Saturday, May 8, 2010

Satan and his Angels Hurled Down from Heaven

“The great dragon was hurled down—that ancient serpent called the devil, or Satan, who leads the whole world astray. He was hurled down to the earth, and his angels with him.”

~Revelation 12:9 (NIV).

It’s an instant in time that cracked the history plate and forever cast into security the ordained-of-faith Remnant of God. The role and authority of John’s revelation—at least in his own apostolic auspices—is unquestioned. This Jesus—the Lamb of God—came to conquer the divine curse, and this he certainly did upon the cross of Golgotha.

The moment that split the vestiges of time and history, casting Satan into the torment of a hell beyond hell unto the spiritual home of earth, is so simplistically profound we could never truly grasp its cataclysmic significance.

What occurs in the heavens during this time of great upheaval—the satanic rebellion—is too magnificent in its terror for us to contemplate. We are caused to think this has already happened. And for us it has.

This is where time for God and time for us depart. There is an end-times significance, for instance, in the birth of the Son. It’s not just about the cross. Satan has been defeated once and for all but his spirit and his angels of darkness still roam this earth in their vicarious destructiveness. “He is filled with fury, because he knows that his time is short” (Rev. 12:12c). Time is then, a warp for us. It is twisted. If we try and think of the coming of Jesus etc in terms of our time we’re already on the wrong track of thought.

The devil belongs to us here on earth, sadly, but only—again—for a short time. He does not belong to us or we him, spiritually—if we’re in Jesus, but he is part of us and our world more than we’d like. This is our living reality and we have to bear it.

This, again, can confuse us. Do we have the Spirit of God in us or not? Yes, of course we do. But we also contend very much so with the spirit of darkness—the Accuser. He’s continually against us and the purposes of God that we love and endorse. He wants to interrupt this. And just as the war at the heavenly realm was cataclysmic our lives resemble this war at times, albeit on a much smaller scale.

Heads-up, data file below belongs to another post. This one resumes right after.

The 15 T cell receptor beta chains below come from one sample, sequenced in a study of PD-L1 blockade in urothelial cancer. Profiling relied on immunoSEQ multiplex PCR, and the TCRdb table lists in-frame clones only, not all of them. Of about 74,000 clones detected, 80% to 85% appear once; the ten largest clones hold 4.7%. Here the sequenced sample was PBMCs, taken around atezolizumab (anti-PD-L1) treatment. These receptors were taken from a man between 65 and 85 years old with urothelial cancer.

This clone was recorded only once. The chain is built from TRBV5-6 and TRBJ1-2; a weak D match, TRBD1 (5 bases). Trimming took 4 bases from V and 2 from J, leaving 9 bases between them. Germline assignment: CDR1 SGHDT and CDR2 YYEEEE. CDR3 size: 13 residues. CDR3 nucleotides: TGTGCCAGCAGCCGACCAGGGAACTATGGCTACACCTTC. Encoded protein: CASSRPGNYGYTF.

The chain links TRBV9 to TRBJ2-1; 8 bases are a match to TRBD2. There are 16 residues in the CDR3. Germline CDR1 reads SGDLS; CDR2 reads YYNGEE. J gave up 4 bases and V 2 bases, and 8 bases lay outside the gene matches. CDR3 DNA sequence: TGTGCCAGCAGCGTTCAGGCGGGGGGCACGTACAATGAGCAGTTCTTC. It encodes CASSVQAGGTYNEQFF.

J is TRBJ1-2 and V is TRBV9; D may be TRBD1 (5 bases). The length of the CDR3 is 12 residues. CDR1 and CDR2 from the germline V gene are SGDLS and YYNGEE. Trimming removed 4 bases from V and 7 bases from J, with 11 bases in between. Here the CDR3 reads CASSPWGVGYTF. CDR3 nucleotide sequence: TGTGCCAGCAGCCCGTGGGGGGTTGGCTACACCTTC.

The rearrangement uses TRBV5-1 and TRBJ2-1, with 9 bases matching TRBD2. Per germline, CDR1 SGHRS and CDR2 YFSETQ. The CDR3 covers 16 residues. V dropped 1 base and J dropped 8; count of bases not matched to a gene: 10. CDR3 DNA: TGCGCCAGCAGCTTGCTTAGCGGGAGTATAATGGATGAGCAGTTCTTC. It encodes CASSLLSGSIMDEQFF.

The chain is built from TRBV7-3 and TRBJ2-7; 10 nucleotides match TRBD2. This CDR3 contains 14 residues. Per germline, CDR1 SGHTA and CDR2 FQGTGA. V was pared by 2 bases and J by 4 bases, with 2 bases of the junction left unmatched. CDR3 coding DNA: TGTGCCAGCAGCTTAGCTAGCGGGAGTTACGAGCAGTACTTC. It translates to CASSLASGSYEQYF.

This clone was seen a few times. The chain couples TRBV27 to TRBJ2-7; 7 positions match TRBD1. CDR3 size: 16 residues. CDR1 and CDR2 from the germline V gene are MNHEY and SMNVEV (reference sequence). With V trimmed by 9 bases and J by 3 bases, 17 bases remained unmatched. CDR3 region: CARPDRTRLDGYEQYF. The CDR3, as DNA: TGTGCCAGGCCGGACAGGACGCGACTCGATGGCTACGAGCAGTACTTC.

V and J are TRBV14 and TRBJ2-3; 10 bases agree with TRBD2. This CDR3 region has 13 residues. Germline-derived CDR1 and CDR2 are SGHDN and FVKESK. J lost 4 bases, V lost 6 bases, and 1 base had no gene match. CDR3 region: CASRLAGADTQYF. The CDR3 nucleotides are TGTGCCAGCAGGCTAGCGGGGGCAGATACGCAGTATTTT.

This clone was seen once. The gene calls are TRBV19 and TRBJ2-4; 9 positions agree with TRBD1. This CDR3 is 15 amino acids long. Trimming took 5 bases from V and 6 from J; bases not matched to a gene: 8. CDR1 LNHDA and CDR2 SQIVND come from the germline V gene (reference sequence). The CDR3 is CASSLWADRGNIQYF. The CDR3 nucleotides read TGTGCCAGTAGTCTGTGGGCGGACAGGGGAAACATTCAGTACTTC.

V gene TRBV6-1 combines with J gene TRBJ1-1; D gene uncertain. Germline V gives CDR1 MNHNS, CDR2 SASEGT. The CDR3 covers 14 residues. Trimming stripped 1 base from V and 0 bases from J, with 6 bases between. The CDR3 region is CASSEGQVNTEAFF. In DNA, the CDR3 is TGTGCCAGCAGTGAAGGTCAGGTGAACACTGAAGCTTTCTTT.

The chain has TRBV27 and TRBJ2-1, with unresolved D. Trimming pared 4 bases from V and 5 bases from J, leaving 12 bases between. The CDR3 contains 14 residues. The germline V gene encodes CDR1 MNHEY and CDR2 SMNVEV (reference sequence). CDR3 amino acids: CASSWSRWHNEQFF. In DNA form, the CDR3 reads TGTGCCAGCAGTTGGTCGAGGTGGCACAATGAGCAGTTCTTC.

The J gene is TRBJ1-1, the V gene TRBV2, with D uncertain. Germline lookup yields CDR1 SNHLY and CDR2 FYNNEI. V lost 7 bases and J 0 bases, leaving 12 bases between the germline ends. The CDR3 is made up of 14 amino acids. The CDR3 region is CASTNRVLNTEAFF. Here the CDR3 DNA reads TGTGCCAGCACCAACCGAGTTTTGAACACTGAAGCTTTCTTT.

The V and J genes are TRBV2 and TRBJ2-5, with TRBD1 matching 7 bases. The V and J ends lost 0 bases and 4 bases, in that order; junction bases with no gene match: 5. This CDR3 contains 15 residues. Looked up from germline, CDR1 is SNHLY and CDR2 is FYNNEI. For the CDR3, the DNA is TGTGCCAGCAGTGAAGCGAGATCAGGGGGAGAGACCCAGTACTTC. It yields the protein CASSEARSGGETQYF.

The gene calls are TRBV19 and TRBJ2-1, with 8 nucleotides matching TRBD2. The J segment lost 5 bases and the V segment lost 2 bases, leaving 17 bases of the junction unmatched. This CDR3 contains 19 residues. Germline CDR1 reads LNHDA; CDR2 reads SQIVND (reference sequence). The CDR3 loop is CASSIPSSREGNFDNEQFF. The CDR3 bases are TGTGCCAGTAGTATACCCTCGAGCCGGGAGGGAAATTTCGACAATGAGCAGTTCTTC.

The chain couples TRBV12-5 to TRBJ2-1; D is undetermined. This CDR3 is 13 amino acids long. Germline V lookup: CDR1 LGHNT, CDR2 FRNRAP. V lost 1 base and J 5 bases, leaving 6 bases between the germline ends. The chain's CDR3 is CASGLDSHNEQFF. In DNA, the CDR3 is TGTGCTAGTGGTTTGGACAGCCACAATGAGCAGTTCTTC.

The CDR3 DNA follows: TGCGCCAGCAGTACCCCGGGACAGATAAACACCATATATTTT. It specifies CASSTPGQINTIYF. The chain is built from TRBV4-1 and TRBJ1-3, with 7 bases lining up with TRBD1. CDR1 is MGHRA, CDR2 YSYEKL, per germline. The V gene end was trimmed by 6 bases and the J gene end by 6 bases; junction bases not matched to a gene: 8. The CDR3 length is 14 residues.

In similar ways the ensuing verses deliver more context:

“Then I heard a loud voice in heaven say:

‘Now have come the salvation and the power and the kingdom of our God,

and the authority of his Christ.

For the accuser of our brothers,

who accuses them before our God day and night,

bas been hurled down.

They overcame him

by the blood of the Lamb

and by the word of their testimony;

they did not love their lives so much

as to shrink from death.’

~Revelation 12:10-11 (NIV).

Now, this is where our faith takes us into scary territory—from the worldly viewpoint. There are three ways mentioned in this passage that Satan is comprehensively vanquished. The blood of the Lamb is the obvious first way. The second is via the word of our testimony to Jesus as our Lord and Saviour; this is tested in the third. Combining this then with the third—not clinging so much to life that we shrink from death—we can see that there will come a time where the faithful will actually be required to be utterly faithful, even to death if that were necessary.

And this ushers in a fresh and harrowing meaning to the Scripture of Jesus’ that we must lose our lives to save them (Mark 8:35). We will be required to undergo persecution, discrimination and even possibly death—ideally, and incredibly, in silence, as Jesus did.

© 2010 S. J. Wickham.

General Reference: Christopher C. Rowland, The Book of Revelation – Introduction, Commentary, and Reflections (Nashville, Tennessee: Abingdon Press, 1998), pp. 649-50.

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